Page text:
Saturday in the Park

The goal was to create a park for everyone to enjoy nature and each other, right in the heart of Brooklyn, New York. The result was Prospect Park. Today, more than 8 million people visit the park annually. Let’s meet some of them.

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“You forget when you’re here that you’re right in the center of New York City.” – Marty Woess
“In the heart of the city stands a forest,” narrator and two-time Emmy Award–winning producer Steve Buscemi tells us.
It's the last remaining forest in Brooklyn and, he says, “a jewel of green in a sea of concrete.” That jewel is Prospect Park.

Though it’s not as famous as its Manhattan cousin, Central Park, it’s a vital part of life both in the surrounding neighborhoods and far beyond them. In Saturday in the Park, we take a walk (and a golf-cart ride) around this Brooklyn sanctuary’s 526 acres to meet some of the 8 million annual visitors who call this place their backyard, their favorite hangout, their refuge and their salvation.

There’s no better local tour guide than Buscemi, a Brooklyn native who lives within walking distance of the triumphal arch at Prospect Park’s northern entrance. He introduces us to warbler-loving tween birders, a park ecologist working on a large reforestation project, musicians who made the park their stage during COVID-19, volunteers both young and young-at-heart, a dancer who finds inspiration in nature and more.

They say you never walk into the same park twice. Who knows what you’ll see today—or who you’ll meet.

Meet the Characters

John, Lila,
Elias, and Ben
the Birders
the Ecologist
the Dancer
the Caretaker
the Pup
the Historian
the Cyclist
the Cyclist
the Musician
the Birder
the Gardener
Illustrated Map of Prospect Park

Map from Prospect Park Alliance

The Brooklyn we know now was once part of Lenapehoking, the land of the Lenape people, which stretched across parts of present-day New York, New Jersey, Pennsylvania and Delaware. Dutch colonists arrived in the early 1600s, displacing the Indigenous population and permanently altering their homeland. These settlers established a number of villages that would eventually grow into the Brooklyn of today—New York City’s most populous borough, with more than 2.7 million residents.

Frederick Law Olmsted and Calvert Vaux began designing Prospect Park in 1865, just seven years after the pair won a design contest with the plans that would become Central Park. Prospect Park took three decades to complete, but from the outset it was meant to be the people’s haven: a free, safe, pastoral green space where everyone felt welcome. It contains the last remaining forest in Brooklyn as well as a meadow over a mile long, a bandshell for live performances, a skating rink, a zoo, a carousel dating from 1912 and the borough’s only lake. There are more than 30,000 trees on the grounds, some of which are centuries old.

Olmsted believed that parks are pivotal to human happiness and health, thanks to “the feeling of relief experienced by those entering them, on escaping the cramped, confined and controlling circumstances of the streets of the town,” he wrote. “[In] other words, a sense of enlarged freedom is to all, at all times, the most certain and the most valuable gratification afforded by a park.”

Prospect Park Alliance is the nonprofit organization that sustains, restores and advances Brooklyn's Backyard, in partnership with the City of New York. The Alliance provides critical staff and resources that keep Prospect Park green and vibrant for the diverse communities that call Brooklyn home.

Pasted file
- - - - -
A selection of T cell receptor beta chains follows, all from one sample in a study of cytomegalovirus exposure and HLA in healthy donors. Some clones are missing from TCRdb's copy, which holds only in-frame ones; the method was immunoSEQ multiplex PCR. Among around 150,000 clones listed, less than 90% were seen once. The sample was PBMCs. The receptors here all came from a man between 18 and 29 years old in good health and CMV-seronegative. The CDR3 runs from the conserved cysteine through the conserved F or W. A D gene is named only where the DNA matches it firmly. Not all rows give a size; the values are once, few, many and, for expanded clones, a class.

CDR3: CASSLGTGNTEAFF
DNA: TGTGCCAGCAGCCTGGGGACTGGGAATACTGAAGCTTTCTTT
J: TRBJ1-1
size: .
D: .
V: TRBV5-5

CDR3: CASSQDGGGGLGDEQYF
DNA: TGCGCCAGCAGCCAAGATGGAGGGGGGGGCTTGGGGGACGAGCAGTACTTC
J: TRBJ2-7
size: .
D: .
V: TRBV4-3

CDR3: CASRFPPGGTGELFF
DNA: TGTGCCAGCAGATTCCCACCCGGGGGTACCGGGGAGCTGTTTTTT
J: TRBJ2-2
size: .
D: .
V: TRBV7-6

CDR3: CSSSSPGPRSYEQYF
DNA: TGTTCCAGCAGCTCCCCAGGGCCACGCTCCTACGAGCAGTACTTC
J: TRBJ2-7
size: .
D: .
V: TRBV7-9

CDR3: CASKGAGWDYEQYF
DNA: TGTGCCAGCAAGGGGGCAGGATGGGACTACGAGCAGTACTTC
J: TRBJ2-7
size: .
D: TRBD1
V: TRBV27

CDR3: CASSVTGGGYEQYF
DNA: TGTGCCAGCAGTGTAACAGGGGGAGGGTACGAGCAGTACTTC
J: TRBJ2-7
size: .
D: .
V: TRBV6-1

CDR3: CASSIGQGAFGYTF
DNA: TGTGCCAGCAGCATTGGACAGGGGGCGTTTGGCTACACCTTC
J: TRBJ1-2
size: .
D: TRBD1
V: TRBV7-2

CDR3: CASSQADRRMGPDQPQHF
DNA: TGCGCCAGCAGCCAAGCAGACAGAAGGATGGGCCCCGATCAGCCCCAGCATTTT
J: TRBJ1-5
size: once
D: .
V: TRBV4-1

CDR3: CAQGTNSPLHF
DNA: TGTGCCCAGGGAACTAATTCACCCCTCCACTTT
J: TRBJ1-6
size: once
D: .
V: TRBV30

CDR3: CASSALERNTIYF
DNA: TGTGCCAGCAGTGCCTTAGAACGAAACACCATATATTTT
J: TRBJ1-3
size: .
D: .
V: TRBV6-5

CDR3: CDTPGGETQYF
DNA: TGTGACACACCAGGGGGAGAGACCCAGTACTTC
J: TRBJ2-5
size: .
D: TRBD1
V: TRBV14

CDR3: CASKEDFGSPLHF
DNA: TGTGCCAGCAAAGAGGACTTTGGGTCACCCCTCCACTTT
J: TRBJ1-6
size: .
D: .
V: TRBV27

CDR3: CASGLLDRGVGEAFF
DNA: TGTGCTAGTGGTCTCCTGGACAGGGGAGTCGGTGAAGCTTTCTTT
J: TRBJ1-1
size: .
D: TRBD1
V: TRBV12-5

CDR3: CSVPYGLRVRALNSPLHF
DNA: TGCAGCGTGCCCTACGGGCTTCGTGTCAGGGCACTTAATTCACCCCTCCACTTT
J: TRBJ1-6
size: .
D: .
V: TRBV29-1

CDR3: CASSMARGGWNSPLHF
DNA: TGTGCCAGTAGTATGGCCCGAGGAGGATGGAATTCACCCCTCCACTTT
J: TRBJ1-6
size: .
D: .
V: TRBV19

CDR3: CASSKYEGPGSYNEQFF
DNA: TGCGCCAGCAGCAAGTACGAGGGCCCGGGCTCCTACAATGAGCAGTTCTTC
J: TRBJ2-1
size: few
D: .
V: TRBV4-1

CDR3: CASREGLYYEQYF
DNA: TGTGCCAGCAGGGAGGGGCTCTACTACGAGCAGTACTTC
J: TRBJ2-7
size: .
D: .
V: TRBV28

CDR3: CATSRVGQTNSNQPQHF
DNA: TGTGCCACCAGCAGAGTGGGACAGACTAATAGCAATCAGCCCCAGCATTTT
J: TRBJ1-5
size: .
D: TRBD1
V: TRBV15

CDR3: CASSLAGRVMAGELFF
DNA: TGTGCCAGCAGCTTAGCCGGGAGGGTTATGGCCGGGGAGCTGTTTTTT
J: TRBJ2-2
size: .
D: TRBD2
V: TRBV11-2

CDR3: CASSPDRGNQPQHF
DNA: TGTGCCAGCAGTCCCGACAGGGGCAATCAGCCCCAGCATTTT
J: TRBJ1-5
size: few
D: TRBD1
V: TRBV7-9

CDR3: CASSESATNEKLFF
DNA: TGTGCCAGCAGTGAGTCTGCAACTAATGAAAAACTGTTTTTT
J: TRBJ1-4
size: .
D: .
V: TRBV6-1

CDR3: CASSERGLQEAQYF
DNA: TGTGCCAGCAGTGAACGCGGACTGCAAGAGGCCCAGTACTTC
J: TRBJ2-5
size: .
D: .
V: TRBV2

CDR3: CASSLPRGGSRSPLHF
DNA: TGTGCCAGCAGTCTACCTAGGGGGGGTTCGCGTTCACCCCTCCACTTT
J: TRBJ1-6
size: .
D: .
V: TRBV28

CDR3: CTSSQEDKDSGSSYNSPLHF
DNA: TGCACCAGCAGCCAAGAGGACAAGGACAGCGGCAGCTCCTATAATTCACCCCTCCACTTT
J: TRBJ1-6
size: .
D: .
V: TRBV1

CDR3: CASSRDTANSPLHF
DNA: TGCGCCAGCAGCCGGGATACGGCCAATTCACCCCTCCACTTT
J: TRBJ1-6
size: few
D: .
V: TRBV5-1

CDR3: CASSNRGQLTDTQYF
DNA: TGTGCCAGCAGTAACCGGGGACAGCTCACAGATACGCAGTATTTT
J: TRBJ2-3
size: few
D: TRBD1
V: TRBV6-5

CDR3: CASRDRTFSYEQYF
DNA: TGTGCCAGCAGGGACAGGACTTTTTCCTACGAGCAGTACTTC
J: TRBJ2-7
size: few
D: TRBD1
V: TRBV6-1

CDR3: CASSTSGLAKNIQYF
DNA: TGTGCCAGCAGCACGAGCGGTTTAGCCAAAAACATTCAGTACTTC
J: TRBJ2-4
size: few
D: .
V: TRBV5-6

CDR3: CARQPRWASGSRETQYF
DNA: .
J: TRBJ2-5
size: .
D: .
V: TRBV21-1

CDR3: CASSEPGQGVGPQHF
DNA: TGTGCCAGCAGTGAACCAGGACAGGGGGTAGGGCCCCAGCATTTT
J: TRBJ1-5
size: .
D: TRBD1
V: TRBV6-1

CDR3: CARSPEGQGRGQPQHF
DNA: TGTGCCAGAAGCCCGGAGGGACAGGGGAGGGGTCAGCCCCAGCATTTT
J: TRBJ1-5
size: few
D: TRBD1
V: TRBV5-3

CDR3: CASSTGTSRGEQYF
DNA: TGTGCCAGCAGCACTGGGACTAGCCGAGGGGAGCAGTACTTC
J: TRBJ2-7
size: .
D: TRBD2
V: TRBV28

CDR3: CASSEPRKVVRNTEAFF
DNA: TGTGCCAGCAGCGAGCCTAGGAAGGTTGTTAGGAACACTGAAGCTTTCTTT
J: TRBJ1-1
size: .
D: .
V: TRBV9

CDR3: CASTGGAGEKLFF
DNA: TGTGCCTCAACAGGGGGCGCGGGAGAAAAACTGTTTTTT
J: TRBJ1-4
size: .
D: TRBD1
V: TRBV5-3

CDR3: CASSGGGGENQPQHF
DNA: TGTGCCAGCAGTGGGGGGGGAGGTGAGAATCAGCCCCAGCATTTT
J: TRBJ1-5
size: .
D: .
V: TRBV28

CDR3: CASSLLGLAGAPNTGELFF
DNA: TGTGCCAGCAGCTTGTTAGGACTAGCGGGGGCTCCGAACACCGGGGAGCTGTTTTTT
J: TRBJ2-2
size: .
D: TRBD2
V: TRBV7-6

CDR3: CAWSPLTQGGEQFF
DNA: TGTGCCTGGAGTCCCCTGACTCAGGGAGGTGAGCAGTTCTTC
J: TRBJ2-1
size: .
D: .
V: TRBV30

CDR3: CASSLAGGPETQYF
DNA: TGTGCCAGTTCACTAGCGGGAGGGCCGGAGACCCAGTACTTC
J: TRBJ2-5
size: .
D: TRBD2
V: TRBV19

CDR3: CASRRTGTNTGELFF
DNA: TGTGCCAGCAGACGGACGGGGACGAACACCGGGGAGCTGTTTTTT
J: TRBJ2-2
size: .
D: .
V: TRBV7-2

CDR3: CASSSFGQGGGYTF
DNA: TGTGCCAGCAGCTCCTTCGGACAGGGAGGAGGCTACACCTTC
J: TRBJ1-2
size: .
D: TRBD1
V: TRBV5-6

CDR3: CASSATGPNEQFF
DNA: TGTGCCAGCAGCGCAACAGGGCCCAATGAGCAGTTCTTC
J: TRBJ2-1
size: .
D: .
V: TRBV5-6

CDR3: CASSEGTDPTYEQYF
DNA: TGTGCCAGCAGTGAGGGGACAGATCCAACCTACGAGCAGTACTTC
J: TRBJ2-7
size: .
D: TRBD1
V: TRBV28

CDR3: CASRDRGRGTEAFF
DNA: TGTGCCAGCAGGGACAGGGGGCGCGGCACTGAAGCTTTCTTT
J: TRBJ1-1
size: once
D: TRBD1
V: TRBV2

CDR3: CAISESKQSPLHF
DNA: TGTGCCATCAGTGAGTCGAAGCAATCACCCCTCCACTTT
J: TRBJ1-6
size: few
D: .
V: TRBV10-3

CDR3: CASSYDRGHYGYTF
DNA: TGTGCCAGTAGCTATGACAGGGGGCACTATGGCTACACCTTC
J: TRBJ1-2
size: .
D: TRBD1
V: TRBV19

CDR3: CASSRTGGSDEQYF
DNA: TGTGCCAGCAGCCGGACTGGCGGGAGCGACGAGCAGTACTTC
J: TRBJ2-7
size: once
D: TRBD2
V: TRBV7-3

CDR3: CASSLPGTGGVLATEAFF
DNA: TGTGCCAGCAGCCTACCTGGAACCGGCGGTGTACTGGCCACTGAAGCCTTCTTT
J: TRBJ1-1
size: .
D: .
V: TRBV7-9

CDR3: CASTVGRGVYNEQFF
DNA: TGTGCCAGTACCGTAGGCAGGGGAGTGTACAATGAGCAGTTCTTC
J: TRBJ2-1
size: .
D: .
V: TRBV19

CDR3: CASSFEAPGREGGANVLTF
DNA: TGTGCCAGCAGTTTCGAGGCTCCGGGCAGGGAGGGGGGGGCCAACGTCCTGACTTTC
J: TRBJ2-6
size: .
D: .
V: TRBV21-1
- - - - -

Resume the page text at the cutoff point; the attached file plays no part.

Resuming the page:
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Spending just 20 minutes a day outside is beneficial to our mental, physical and social well-being.

But the national nonprofit Trust for Public Land has found that for nearly one-third of us, it isn’t as easy as simply stepping outside. Physical, economic, systemic and cultural barriers prevent many people from accessing green space to play, rest, explore, connect and recharge. That’s why REI is dedicated to getting all people in the United States within 5 minutes of clean, safe experiences outside by supporting national legislation and local, community-led projects around the country.

Join us to pass the Outdoors for All Act, which seeks to close this nature gap by solidifying a program called the Outdoor Recreation Legacy Partnership Program to secure funding for green spaces in underserved communities.

5 Ways You Can Get Outside in 5

Join or host a cleanup day at your local park.
The nonprofit Prospect Park Alliance works alongside the City of New York to sustain and restore the park with support from thousands of volunteers. Check your local park service website for volunteer opportunities.
Meet neighbors and community members for a potluck picnic or barbecue.
Getting to know the other folks who share your park can create a sense of connection.
Bring your kids.
Many local green spaces offer programs for youth as well as space to simply play, giving them vital exposure to nature. Contact your local parks and recreation department for information.
Savor time outside.
Recreation doesn’t always mean engaging in physical activity: In Prospect Park, you’ll usually see folks resting, reading, people-watching or daydreaming as a way to escape the bustle of big-city life.
Take action.
Discover your hometown’s ParkScore® rating, a Trust for Public Land index that compares citywide park access, acreage, amenities and more. Support local and national initiatives that aim to improve funding, access, amenities and equity within nearby green spaces.
Help everyone get
Outside in 5
Tell Congress to support parks and green spaces, like Prospect Park, in communities that need them most by passing the Outdoors for All Act.

Meet the Filmmakers

Irene Kim Chin
Kurt Vincent
Tara Kutz
Paola Piers-Torres

In Partnership

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